This week's Nosy Crow event at the SCBWI Professional Series was ostensibly about what it means to be a small publisher. The managing director, Kate Wilson, set out their brand philosophy and talked about their products. But, inevitably, all anyone wanted to know about was apps. This isn't surprising, because picture book apps - particularly the ones that Nosy Crow have so far produced - trigger a wonderfully childish glee in everyone who sees them. You'd have to be a pretty hard-hearted purist (Alberto Manguel, say) to not find a little bit of excitement for the possibilities of the form.
Yet, there's still a part of me that wants to bemoan the projected downfall of The Book, and the implications for literacy that entails. Kate Wilson argues that any "reading experience" is a good one, and that a child reading an app is just as engaged in learning as one with a physical book. But I think there's a spiritual and emotional depth that's being lost here - reading should be more than a functional exercise. Will the children who have grown up with picture book apps transition to e-chapter books? Or will they instead move onto other apps?
Working in software and surrounded by people saying, "Why haven't we got an app for that?" all the time, I tend to get quite jaded about the march of technology. All too often, companies are producing these things because they think they should, not because there's a need or even a market. I'm not saying that this criticism applies to Nosy Crow, who are very clear on their target demographic and corporate vision. But I suspect there are other publishers who are playing catch-up on all this, trying to shoehorn existing characters into interactive platforms just because they know this will shift a few units.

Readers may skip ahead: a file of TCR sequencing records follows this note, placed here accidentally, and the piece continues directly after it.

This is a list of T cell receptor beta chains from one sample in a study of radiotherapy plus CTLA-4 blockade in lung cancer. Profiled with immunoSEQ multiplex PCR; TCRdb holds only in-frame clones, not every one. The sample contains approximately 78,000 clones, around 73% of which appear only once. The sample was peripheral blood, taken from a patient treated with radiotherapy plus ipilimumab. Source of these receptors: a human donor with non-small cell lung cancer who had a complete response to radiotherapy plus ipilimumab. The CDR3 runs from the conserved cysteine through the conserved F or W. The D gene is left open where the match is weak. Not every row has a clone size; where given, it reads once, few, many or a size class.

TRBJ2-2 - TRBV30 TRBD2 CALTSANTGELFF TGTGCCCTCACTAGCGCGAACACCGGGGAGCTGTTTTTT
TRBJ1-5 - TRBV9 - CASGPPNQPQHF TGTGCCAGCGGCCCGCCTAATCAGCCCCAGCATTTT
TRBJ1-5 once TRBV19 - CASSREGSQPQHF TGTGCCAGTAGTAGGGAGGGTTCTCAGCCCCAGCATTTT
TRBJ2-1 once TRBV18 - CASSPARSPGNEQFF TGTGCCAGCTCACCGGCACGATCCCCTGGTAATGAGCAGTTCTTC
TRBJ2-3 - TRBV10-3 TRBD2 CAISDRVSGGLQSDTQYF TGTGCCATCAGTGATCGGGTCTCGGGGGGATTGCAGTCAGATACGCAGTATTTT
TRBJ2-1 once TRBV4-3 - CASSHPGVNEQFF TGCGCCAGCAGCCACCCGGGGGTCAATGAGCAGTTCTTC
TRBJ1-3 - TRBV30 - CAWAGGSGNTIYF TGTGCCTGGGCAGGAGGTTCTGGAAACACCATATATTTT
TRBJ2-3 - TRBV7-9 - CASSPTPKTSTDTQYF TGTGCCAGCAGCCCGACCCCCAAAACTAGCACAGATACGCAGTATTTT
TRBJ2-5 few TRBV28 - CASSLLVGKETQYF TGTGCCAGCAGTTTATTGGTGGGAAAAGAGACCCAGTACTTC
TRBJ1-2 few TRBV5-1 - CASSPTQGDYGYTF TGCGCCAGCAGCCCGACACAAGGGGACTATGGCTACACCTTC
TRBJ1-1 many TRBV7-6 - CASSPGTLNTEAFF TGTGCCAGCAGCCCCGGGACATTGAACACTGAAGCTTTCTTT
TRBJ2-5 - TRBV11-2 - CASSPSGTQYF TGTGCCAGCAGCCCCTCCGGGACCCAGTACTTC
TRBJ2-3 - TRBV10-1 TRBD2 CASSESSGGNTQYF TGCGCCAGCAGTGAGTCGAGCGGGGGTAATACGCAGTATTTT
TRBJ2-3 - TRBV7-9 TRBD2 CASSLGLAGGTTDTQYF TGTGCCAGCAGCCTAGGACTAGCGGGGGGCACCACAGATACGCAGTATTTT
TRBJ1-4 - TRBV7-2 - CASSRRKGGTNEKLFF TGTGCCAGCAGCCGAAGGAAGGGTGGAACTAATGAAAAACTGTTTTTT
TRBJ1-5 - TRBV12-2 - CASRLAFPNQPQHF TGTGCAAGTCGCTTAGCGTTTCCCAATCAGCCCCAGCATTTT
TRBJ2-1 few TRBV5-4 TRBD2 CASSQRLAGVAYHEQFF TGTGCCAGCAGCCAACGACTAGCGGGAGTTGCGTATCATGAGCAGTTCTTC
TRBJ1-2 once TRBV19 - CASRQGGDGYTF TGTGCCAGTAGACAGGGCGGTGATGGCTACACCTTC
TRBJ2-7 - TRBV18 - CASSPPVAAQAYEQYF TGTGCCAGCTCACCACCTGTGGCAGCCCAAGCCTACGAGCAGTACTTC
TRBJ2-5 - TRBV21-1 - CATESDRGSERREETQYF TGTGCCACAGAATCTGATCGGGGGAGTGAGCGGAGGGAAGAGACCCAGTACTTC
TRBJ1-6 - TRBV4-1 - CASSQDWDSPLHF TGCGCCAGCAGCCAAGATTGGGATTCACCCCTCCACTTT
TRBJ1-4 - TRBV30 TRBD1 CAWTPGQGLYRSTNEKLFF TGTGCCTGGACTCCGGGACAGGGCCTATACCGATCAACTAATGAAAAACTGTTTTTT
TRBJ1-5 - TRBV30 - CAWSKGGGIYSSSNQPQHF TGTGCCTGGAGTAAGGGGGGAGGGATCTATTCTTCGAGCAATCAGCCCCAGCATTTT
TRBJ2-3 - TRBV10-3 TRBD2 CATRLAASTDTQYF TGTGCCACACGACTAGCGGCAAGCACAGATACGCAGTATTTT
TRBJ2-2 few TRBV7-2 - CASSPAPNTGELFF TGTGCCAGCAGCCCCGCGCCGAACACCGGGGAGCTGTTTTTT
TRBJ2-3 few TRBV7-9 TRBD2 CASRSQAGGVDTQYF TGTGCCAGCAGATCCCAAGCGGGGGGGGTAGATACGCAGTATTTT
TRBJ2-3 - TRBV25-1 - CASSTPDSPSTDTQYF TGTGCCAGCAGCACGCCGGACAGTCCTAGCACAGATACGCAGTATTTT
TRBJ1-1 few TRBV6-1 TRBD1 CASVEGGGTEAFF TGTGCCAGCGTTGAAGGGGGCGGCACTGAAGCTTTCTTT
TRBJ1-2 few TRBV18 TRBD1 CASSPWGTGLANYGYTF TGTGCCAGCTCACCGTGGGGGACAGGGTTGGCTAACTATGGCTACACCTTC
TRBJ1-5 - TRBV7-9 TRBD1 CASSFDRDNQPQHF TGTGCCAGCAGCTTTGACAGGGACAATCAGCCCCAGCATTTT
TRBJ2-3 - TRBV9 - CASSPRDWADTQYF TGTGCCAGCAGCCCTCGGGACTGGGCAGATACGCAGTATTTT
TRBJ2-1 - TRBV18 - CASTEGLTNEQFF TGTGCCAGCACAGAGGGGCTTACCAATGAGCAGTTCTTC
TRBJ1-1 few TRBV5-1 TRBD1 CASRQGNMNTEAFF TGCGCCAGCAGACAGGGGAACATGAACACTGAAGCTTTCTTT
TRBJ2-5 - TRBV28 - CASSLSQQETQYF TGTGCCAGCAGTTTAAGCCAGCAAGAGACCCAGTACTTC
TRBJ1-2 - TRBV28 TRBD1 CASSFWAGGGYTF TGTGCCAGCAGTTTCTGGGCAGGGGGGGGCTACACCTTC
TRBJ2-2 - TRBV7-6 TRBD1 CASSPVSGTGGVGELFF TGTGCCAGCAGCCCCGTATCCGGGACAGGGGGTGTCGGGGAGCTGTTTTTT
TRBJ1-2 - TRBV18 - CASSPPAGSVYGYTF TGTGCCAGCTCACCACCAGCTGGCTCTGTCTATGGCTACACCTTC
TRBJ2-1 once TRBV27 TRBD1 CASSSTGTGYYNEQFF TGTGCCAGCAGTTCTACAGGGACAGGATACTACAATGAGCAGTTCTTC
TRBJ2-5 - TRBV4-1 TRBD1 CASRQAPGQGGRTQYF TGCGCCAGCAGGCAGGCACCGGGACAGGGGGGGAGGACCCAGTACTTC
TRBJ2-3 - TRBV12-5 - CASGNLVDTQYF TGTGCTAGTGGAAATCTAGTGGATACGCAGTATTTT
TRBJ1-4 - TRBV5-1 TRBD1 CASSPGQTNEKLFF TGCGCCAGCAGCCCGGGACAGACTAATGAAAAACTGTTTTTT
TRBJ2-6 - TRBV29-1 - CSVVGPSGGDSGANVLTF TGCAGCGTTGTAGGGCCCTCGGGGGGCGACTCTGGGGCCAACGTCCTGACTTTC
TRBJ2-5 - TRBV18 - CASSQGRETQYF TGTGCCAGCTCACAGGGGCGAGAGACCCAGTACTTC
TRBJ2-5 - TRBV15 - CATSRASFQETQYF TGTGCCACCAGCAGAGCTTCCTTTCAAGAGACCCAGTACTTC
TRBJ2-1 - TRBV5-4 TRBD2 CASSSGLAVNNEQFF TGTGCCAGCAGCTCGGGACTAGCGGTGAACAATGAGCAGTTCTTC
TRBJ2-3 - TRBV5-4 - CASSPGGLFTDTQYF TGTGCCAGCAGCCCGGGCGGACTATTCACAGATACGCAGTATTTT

Apps and traditional books are both interactive, but in very different ways. With an app, the interaction happens on a (quite literally) surface level - the tapping, pinching and dragging influences what happens onscreen. The interaction with a traditional narrative happens in the reader's subconscious, a kind of transference between the author and the reader. Video game designers have been struggling for years to reach the emotional Holy Grail - a game that can make you cry. So far, that's eluded them, and I wonder if it's the very active nature of games that precludes this? Perhaps it's easier to induce that state in a more reflective, passive reader.
When I asked her about the dividing line between a picture book app and a game, Kate Wilson wasn't able to tell me - it's something that Nosy Crow are still exploring. But their apps do have definite game-like qualities, and I wonder if we aren't a million miles away from the kind of graphical text adventures like The Secret of Monkey Island that were so popular during the early 90s. Perhaps that's a valid way forward for older readers, combining a strong text-based aesthetic with a nonlinear plot. I also note that those fondly remembered Fighting Fantasy gamebooks are being released as iPhone and iPad apps, although their appeal seems to be largely nostalgic right now. These were one of the earliest examples of a reading/game hybrid, and without them I probably wouldn't be writing this blog today. Is there a modern equivalent that can engage today's children and promote literacy at the same time? Can we reimagine the traditional narrative to provide emotional sustenance on interactive platforms? I don't know, but it's certainly a challenge worth engaging with.